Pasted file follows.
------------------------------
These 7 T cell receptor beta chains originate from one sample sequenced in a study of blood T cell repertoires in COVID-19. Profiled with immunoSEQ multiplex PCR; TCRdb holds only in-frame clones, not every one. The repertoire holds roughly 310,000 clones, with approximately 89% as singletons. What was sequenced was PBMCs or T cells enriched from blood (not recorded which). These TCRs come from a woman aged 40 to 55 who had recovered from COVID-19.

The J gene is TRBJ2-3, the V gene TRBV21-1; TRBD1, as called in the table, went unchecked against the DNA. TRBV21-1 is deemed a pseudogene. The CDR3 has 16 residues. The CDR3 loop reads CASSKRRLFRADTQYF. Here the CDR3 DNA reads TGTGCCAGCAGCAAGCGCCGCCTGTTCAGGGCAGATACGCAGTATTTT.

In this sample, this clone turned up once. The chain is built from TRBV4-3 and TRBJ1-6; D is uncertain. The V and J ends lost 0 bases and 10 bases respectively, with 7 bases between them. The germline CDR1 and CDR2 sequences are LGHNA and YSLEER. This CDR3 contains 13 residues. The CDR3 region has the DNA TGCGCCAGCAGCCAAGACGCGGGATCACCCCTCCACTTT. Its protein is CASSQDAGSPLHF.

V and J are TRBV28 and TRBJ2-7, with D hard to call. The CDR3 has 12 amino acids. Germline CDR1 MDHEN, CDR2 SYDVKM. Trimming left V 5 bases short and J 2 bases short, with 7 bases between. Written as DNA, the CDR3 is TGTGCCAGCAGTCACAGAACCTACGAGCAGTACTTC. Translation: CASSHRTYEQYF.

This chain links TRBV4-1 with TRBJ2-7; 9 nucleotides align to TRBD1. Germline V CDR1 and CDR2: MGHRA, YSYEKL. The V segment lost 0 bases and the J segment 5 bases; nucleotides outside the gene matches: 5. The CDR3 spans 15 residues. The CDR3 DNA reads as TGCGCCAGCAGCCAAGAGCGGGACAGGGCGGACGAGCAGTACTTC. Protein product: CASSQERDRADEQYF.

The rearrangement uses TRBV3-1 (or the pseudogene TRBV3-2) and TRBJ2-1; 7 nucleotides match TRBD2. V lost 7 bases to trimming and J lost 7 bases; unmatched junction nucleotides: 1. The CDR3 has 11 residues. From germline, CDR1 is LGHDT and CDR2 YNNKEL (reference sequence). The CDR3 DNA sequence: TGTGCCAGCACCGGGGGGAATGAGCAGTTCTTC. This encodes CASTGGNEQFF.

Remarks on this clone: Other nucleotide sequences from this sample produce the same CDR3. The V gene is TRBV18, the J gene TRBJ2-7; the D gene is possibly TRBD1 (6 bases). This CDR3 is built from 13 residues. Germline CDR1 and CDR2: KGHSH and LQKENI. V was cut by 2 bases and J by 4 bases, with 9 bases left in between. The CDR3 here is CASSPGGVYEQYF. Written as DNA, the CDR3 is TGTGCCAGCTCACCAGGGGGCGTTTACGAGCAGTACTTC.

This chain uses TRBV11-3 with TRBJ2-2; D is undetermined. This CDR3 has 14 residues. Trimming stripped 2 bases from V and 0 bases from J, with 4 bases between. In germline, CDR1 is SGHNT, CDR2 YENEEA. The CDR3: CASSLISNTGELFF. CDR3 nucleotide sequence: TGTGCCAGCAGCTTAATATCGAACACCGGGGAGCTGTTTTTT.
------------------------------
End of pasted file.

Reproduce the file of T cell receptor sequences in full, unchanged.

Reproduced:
These 7 T cell receptor beta chains originate from one sample sequenced in a study of blood T cell repertoires in COVID-19. Profiled with immunoSEQ multiplex PCR; TCRdb holds only in-frame clones, not every one. The repertoire holds roughly 310,000 clones, with approximately 89% as singletons. What was sequenced was PBMCs or T cells enriched from blood (not recorded which). These TCRs come from a woman aged 40 to 55 who had recovered from COVID-19.

The J gene is TRBJ2-3, the V gene TRBV21-1; TRBD1, as called in the table, went unchecked against the DNA. TRBV21-1 is deemed a pseudogene. The CDR3 has 16 residues. The CDR3 loop reads CASSKRRLFRADTQYF. Here the CDR3 DNA reads TGTGCCAGCAGCAAGCGCCGCCTGTTCAGGGCAGATACGCAGTATTTT.

In this sample, this clone turned up once. The chain is built from TRBV4-3 and TRBJ1-6; D is uncertain. The V and J ends lost 0 bases and 10 bases respectively, with 7 bases between them. The germline CDR1 and CDR2 sequences are LGHNA and YSLEER. This CDR3 contains 13 residues. The CDR3 region has the DNA TGCGCCAGCAGCCAAGACGCGGGATCACCCCTCCACTTT. Its protein is CASSQDAGSPLHF.

V and J are TRBV28 and TRBJ2-7, with D hard to call. The CDR3 has 12 amino acids. Germline CDR1 MDHEN, CDR2 SYDVKM. Trimming left V 5 bases short and J 2 bases short, with 7 bases between. Written as DNA, the CDR3 is TGTGCCAGCAGTCACAGAACCTACGAGCAGTACTTC. Translation: CASSHRTYEQYF.

This chain links TRBV4-1 with TRBJ2-7; 9 nucleotides align to TRBD1. Germline V CDR1 and CDR2: MGHRA, YSYEKL. The V segment lost 0 bases and the J segment 5 bases; nucleotides outside the gene matches: 5. The CDR3 spans 15 residues. The CDR3 DNA reads as TGCGCCAGCAGCCAAGAGCGGGACAGGGCGGACGAGCAGTACTTC. Protein product: CASSQERDRADEQYF.

The rearrangement uses TRBV3-1 (or the pseudogene TRBV3-2) and TRBJ2-1; 7 nucleotides match TRBD2. V lost 7 bases to trimming and J lost 7 bases; unmatched junction nucleotides: 1. The CDR3 has 11 residues. From germline, CDR1 is LGHDT and CDR2 YNNKEL (reference sequence). The CDR3 DNA sequence: TGTGCCAGCACCGGGGGGAATGAGCAGTTCTTC. This encodes CASTGGNEQFF.

Remarks on this clone: Other nucleotide sequences from this sample produce the same CDR3. The V gene is TRBV18, the J gene TRBJ2-7; the D gene is possibly TRBD1 (6 bases). This CDR3 is built from 13 residues. Germline CDR1 and CDR2: KGHSH and LQKENI. V was cut by 2 bases and J by 4 bases, with 9 bases left in between. The CDR3 here is CASSPGGVYEQYF. Written as DNA, the CDR3 is TGTGCCAGCTCACCAGGGGGCGTTTACGAGCAGTACTTC.

This chain uses TRBV11-3 with TRBJ2-2; D is undetermined. This CDR3 has 14 residues. Trimming stripped 2 bases from V and 0 bases from J, with 4 bases between. In germline, CDR1 is SGHNT, CDR2 YENEEA. The CDR3: CASSLISNTGELFF. CDR3 nucleotide sequence: TGTGCCAGCAGCTTAATATCGAACACCGGGGAGCTGTTTTTT.